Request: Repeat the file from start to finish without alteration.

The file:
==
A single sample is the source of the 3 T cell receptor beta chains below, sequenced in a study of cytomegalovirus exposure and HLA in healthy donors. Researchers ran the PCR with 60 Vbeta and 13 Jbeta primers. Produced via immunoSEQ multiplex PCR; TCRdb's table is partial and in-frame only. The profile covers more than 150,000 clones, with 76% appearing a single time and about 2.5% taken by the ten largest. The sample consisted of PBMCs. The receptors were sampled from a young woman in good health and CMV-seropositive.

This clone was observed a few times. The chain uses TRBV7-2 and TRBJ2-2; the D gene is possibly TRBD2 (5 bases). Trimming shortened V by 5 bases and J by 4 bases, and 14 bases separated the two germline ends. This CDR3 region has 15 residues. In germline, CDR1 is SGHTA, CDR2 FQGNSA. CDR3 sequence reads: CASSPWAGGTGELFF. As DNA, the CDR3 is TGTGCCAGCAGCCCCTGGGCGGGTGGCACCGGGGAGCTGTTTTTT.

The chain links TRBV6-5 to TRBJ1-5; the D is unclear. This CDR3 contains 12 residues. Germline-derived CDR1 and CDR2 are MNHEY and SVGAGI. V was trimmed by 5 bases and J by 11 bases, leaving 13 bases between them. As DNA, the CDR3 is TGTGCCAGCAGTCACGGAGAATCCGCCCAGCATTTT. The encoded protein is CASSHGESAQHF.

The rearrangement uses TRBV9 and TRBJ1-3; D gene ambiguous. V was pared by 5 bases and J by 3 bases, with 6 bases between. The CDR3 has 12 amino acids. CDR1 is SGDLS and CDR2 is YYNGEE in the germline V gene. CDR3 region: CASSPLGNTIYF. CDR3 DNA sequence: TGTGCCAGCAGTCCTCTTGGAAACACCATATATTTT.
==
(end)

A single sample is the source of the 3 T cell receptor beta chains below, sequenced in a study of cytomegalovirus exposure and HLA in healthy donors. Researchers ran the PCR with 60 Vbeta and 13 Jbeta primers. Produced via immunoSEQ multiplex PCR; TCRdb's table is partial and in-frame only. The profile covers more than 150,000 clones, with 76% appearing a single time and about 2.5% taken by the ten largest. The sample consisted of PBMCs. The receptors were sampled from a young woman in good health and CMV-seropositive.

This clone was observed a few times. The chain uses TRBV7-2 and TRBJ2-2; the D gene is possibly TRBD2 (5 bases). Trimming shortened V by 5 bases and J by 4 bases, and 14 bases separated the two germline ends. This CDR3 region has 15 residues. In germline, CDR1 is SGHTA, CDR2 FQGNSA. CDR3 sequence reads: CASSPWAGGTGELFF. As DNA, the CDR3 is TGTGCCAGCAGCCCCTGGGCGGGTGGCACCGGGGAGCTGTTTTTT.

The chain links TRBV6-5 to TRBJ1-5; the D is unclear. This CDR3 contains 12 residues. Germline-derived CDR1 and CDR2 are MNHEY and SVGAGI. V was trimmed by 5 bases and J by 11 bases, leaving 13 bases between them. As DNA, the CDR3 is TGTGCCAGCAGTCACGGAGAATCCGCCCAGCATTTT. The encoded protein is CASSHGESAQHF.

The rearrangement uses TRBV9 and TRBJ1-3; D gene ambiguous. V was pared by 5 bases and J by 3 bases, with 6 bases between. The CDR3 has 12 amino acids. CDR1 is SGDLS and CDR2 is YYNGEE in the germline V gene. CDR3 region: CASSPLGNTIYF. CDR3 DNA sequence: TGTGCCAGCAGTCCTCTTGGAAACACCATATATTTT.